I swear by Yolanda’s Ultimate Yellow Cake on her cake decorating site, howtocakeit.com

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Pumpkin Chocolate Cake - Savoring Spoon — Savoring Spoon

[…] and wrapping them around each baking pan for more even heat distribution. For an excellent article experimenting with different methods of achieving flat topped cake, see the linked Craftsy article. The winners were wilton bake strips & the old wet towel […]

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Jennifer

I used the wilton baking strips until I found silicone strips that fit the pan perfectly with no need for soaking or pinning. They are made my Ron Ben-Israel and I found a pair at Marshalls for $4.00. They work great!

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Pam

Believe it or not I don’t use any of these methods. I learned a long time ago from a pro baker who said that the cake needs to climb the sides of the pan in order to get it max hight and texture. She cuts a peace of parchment the size of the pan bottom. Places the batter on top and when the cake is baked and cooled it pops right out. No greasing, spraying or flouring. Works every time.

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Angie

I have baked a good bit of cakes in my time and I use the Wilton cloth strips on my pans. I love them!! I also sprinkle a little sugar on top of the cakes and majority of the time they come out perfectly flat, which dissatisfies my son, he always loved eating the dome I cut off the cake. 🙂

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bluedamask

re: DIY magnet idea, the oven will demagnetize the magnet. Otherwise, great info! Thanks.

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Dianna

I’m not a “baker”, but I’m trying. When lowering the temp, how much does that affect the baking time?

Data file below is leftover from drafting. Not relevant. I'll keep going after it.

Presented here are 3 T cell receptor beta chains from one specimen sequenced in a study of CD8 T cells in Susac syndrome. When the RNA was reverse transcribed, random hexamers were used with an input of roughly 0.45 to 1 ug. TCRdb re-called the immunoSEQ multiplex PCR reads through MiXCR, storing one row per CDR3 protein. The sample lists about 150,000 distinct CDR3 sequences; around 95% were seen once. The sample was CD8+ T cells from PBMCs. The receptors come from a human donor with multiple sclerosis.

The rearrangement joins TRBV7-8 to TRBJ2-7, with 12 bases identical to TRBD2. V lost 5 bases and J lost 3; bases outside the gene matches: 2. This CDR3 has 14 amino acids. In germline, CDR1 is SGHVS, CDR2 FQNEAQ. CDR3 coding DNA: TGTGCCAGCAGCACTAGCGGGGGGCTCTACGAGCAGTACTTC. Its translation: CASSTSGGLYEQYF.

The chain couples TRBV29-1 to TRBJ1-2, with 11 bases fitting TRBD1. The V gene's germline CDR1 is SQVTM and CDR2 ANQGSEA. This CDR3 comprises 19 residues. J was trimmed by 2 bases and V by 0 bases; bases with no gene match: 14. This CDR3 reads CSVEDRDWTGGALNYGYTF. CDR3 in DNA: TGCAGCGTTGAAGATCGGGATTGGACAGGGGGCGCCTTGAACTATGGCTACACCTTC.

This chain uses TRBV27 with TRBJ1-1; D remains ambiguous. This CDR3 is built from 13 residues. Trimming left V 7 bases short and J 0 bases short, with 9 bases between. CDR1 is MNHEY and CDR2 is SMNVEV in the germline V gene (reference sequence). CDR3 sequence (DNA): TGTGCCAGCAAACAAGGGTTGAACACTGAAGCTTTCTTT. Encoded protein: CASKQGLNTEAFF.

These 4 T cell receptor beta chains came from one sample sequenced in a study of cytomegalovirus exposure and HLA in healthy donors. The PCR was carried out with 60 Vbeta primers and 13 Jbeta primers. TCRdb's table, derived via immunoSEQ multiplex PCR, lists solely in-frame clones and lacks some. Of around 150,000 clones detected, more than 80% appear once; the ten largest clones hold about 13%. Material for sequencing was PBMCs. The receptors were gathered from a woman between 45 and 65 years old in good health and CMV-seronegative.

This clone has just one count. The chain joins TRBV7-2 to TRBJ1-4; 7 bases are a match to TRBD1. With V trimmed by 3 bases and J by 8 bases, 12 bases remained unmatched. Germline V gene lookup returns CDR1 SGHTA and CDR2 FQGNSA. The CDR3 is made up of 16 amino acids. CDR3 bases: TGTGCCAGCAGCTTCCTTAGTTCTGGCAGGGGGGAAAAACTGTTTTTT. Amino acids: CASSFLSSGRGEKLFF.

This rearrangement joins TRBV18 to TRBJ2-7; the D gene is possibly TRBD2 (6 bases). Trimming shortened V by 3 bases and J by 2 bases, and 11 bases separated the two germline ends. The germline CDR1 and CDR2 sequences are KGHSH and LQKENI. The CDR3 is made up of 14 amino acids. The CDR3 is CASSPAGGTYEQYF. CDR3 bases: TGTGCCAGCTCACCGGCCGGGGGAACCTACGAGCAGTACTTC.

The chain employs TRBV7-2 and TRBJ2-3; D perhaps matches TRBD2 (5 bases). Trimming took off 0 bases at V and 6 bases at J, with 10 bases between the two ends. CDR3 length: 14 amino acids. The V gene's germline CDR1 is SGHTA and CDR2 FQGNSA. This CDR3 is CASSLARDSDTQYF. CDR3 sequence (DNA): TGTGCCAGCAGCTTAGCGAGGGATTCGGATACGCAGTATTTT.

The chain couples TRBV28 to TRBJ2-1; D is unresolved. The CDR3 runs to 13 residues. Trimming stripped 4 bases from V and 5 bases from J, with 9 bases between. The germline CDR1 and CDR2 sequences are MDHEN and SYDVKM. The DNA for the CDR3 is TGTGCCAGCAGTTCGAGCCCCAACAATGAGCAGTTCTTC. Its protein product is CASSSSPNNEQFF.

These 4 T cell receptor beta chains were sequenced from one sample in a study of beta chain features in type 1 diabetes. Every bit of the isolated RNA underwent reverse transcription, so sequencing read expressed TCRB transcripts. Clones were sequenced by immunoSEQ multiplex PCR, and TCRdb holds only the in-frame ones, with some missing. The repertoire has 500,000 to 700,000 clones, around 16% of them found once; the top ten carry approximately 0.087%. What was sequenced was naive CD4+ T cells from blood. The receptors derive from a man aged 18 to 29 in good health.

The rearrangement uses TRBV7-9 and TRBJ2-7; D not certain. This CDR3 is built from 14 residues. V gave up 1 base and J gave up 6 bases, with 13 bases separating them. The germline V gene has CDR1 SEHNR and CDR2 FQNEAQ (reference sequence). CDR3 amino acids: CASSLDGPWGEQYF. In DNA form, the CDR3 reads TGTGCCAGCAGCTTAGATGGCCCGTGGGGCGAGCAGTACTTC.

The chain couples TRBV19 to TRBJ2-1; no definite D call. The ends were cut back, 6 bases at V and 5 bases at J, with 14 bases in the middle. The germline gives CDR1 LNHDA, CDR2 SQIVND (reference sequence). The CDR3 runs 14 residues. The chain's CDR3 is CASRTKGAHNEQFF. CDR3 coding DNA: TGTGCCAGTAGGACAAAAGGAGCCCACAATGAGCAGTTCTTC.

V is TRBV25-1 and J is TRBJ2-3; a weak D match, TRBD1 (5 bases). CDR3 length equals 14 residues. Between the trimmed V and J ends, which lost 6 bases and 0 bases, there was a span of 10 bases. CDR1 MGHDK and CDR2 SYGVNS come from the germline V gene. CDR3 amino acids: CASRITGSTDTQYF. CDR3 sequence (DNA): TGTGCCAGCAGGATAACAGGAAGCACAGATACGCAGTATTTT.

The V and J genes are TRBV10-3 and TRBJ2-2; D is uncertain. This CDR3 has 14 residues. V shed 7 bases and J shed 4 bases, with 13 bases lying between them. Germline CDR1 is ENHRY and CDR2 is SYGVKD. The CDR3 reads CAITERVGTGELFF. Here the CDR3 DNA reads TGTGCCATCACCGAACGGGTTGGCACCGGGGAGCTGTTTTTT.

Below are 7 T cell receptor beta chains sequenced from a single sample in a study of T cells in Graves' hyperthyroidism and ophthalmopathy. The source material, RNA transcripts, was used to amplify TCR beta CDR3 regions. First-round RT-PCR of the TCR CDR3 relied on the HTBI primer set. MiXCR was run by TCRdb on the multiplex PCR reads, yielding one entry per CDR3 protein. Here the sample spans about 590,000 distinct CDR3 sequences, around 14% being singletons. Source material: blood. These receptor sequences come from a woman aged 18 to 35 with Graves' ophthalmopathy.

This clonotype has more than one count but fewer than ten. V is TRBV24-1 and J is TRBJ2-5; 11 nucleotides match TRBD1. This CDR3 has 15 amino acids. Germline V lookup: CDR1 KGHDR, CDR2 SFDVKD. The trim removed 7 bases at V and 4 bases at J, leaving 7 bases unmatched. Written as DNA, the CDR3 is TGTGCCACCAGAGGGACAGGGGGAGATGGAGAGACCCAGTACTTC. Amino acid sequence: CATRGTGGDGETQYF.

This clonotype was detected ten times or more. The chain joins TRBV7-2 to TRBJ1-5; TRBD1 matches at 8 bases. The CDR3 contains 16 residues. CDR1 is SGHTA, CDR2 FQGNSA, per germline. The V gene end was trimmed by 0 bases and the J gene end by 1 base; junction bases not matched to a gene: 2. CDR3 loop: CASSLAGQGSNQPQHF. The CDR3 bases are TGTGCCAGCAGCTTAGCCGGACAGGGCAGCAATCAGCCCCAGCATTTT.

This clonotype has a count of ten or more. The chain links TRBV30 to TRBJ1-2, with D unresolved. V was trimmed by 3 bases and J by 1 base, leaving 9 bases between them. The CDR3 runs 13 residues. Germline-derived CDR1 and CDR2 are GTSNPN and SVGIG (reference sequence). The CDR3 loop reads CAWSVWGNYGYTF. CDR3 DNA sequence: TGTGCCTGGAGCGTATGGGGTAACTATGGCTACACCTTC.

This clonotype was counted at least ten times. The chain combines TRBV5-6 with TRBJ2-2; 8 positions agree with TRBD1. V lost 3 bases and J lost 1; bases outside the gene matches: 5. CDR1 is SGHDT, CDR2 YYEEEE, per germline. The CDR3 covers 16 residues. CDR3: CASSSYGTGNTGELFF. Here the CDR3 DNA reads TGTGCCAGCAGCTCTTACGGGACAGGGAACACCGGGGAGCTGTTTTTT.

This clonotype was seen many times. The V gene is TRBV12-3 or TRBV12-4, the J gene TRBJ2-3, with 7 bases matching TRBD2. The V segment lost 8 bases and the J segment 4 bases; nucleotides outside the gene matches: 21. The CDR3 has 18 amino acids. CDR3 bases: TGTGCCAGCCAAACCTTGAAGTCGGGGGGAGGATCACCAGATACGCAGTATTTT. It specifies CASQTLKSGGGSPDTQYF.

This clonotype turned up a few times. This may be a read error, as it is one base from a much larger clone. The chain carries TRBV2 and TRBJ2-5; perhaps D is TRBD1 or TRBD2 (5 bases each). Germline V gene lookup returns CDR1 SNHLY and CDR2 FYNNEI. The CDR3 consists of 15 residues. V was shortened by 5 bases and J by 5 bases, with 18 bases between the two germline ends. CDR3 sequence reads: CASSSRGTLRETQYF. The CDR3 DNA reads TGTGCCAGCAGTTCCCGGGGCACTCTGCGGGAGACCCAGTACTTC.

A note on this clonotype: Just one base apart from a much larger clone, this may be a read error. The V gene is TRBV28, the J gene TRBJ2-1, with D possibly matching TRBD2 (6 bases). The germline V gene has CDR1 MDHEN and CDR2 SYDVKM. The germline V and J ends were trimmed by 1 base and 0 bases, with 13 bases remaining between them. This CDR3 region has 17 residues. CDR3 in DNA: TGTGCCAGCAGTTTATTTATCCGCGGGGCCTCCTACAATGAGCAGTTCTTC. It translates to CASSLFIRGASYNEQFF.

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Erin Gardner

Hi! It’s tough to provide a specific answer, because every recipe is different. I would definitely plan on extra baking time if you’re lowering the temp. If it’s close, give it 5 more minutes, then check again. Hope this helps!

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Beth Varady

I’m still young and inexperienced, but I prefer not to grease and flour the pans. In the past I’ve used too much of both and the cakes came out with saturated flour baked on the sides. I like to put coffee filters in the bottom of round 8″ cake pans, and use a knife to separate the sides, if needed. The paper just peels off the bottom of the cake and leaves a nice smooth surface.
My college baking teacher told us not to grease the sides of the pan, so the cake can “climb” the walls and not create such a dome.

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Ginger

I’ve used the baking strips for years and have had good results…but mine are old school and are held together with T-pins! This actually works well as you fit the strip to the pan before soaking/filling, then it’s set for the next time…slides on and off with little aggravation. And yes, they float…a plate, bowl or glass will keep them submerged sufficiently. I also don’t grease the sides of the pan…gives the sides something to cling to and climb up. Run a knife around the sides and voila! I went to a Vo-Tech school for grades 10-12, Food Preparation and Service…one of the instructors did the wet towel thing…don’t remember how that worked though (35+ years ago!). She also greased (as in melted shortening) and bread crumbed pie plates prior to making meat pies…my grandmother was horrified! LOL!

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Margaret foster

After really struggling with the safety pins to hold the towels round the tins i sewed velcro to the ends and now get a really tight fit in seconds

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Alfaraj

thank you so much for posting this.

I’ll try lowering the temperature + using dish towel + pre-treating the pan

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Sherri

I just sprinkle sugar on top of the batter before I put it in the oven. I have yet to get a domed cake since I started this.

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Jules emm

Jules
Have used the baking strips , but I find the edges of a he cake do not cook enough and crumble. Any advice ?

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Erin Gardner

Hi! The edges definitely don’t crust as much with the strips, which can be seen as a good thing, but it does make the cake a little more difficult to handle. Try letting it cool in the pan a little longer before turning it out. I also find that greasing and flouring the pan works well in combination with the strips.